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TV Pariah: Apocalypse Now - Broadcasting & Cable

TV Pariah: Apocalypse Now

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Outspoken producer and manager Gavin Polone has spurred a fair amount of controversy throughout his career—the latest coming earlier this month when he moderated a joint Academy of Television Arts & Sciences and Hollywood Radio & Television Society panel on fragmentation of the TV business.

Polone established himself as an agent at ICM and UTA before founding his aptly named Pariah Entertainment in 2001. He has made his mark in both film and television, serving as executive producer of the 2002 Jodie Foster movie Panic Room, as well as for TV series Curb Your Enthusiasm, Gilmore Girls and Revelations.

Polone's panel, labeled “The Coming TV Apocalypse,” sparked a good deal of conversation within the creative community about whether he treated a serious subject too lightly, pushed his agenda too hard or deserved to be lauded for drawing attention to an issue that had been largely ignored. Panelists—including Kevin Reilly, president, NBC Entertainment; Mark Pedowitz, president, Touchstone TV, and executive VP, ABC-Disney TV Group; and Rich Frank, former president. Disney TV, and principal in The Firm—weren't fazed.

B&C's Jim Benson talked with Polone last week about the hornet's nest he stirred up.


Do you really think industry fragmentation will lead to some sort of apocalypse, or were you just trying to entertain the crowd?

There was certainly an element of hyperbole to it, but I'm not really that off when you draw the analogy from certain other industries. … Several of the airlines have been propped up by the government and, in my opinion, should be allowed to fail. The music business has changed radically in the last five, really 10 years—for a lot of these same reasons: new technology and [inflated] overhead. … If we are getting into this mechanism where your entertainment comes on demand, it's possible that a network doesn't have any meaning any more, and that is going to disrupt the business as it is today.

It doesn't mean it is a bad thing; it means it is just going to happen.


So were you satisfied with the responses you got from the panelists?

I think the complacency evident in their answers is just very unsatisfying, and, in my opinion, we have these real problems, and people are ignoring them. These businesses aren't really working for the most part.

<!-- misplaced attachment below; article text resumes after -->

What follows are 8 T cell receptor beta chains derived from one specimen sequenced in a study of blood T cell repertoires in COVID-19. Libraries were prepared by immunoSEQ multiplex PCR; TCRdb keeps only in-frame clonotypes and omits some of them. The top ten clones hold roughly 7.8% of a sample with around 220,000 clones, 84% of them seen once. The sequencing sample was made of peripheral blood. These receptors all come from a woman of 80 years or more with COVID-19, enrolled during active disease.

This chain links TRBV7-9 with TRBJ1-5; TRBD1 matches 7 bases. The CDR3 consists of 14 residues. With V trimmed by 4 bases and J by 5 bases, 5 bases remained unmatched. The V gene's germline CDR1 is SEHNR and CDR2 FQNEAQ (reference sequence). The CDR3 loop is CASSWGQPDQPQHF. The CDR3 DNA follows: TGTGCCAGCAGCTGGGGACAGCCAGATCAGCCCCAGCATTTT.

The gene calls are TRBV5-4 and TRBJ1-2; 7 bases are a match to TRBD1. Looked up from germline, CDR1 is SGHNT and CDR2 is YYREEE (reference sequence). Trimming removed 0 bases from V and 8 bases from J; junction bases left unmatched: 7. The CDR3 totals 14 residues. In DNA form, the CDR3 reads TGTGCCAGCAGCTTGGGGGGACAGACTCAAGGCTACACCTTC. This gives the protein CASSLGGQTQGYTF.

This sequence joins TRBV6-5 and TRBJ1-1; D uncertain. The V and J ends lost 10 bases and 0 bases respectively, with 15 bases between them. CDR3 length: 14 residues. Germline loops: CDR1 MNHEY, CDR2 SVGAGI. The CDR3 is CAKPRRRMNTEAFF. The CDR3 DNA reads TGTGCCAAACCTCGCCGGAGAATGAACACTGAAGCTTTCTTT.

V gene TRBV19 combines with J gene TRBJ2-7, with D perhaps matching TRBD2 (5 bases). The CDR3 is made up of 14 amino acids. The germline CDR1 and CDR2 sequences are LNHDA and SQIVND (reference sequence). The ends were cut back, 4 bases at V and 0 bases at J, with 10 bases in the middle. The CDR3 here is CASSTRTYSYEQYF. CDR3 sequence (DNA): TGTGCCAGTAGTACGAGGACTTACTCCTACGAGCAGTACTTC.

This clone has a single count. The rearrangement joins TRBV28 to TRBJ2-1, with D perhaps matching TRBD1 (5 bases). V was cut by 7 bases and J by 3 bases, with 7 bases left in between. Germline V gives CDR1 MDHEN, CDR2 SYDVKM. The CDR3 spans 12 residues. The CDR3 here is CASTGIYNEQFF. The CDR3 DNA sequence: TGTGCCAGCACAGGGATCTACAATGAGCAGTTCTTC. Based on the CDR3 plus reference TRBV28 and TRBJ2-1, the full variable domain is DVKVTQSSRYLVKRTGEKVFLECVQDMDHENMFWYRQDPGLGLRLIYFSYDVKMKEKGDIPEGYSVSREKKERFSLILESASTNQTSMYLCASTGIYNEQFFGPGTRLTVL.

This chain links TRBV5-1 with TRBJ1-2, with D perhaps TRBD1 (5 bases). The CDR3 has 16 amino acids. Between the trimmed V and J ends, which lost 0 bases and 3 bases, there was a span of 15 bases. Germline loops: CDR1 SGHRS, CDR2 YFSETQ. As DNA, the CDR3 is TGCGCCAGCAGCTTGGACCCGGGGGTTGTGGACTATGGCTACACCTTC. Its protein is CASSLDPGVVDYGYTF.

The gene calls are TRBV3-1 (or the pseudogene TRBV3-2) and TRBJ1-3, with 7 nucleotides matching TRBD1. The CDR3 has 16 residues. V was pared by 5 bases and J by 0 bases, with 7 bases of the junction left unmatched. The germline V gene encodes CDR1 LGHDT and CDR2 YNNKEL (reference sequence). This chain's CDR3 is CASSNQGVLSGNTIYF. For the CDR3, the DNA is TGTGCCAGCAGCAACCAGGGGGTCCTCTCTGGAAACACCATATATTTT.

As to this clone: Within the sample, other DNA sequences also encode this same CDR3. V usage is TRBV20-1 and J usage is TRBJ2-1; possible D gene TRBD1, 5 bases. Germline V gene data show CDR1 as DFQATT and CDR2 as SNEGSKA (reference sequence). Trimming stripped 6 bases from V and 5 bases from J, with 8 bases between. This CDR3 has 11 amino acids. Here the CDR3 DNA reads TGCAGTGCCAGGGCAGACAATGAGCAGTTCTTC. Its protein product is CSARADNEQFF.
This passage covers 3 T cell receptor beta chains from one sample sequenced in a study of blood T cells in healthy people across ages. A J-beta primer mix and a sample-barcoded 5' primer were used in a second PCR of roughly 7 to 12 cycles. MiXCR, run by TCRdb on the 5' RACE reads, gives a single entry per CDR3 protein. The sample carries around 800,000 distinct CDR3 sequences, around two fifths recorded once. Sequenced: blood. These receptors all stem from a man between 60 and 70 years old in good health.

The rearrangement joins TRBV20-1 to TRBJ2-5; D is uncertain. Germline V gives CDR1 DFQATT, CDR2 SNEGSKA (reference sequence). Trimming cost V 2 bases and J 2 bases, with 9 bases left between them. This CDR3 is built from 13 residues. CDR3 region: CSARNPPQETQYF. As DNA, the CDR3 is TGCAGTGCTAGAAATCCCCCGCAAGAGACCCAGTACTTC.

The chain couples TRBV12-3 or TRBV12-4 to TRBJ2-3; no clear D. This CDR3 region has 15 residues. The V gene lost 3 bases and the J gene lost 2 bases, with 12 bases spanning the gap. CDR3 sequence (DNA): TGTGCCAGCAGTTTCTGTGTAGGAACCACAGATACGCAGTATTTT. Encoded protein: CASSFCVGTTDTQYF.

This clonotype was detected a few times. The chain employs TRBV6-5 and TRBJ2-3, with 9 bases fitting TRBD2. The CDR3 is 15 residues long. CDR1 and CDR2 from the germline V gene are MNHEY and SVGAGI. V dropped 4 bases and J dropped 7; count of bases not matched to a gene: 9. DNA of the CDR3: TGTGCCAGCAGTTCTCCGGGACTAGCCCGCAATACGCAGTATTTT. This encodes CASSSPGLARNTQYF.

Studio television doesn't really make money unless you're super lucky—and that's not a business. … Business is something that is sustaining over the long term. I have reason to believe that's not happening here, and that [there are] certain institutional problems that are endemic and are going to lead to real serious consequences for people who make their living in the television business. It is already happening.


What needs to be done?

I do think that there needs ... to be some consolidation. Just like there are too many airlines, there are too many choices for entertainment.

And given the expense of producing what we call regular television entertainment, maybe there needs to be less of it. And like I said before [at the panel], there's not enough talent to fill all the hours available.

Maybe if there were fewer slots, then more of the better talent would group together on fewer numbers of shows, and they would be better. And then that would pull people away from their other diversions and make for better television and a healthier business.


What does your viewpoint stem from?

I am creatively frustrated, and, again, it is part of the same problem. I think that there was a time when you really had people who were more involved in the creative side making the decisions and television seemed better to me. … I've gone back and looked at old TV schedules, and if you compared them [with today's prime time schedules], they were better, and there was certainly less replication.

And one thing you can't deny is that there are a lot of shows that are similar to each other on network television today.

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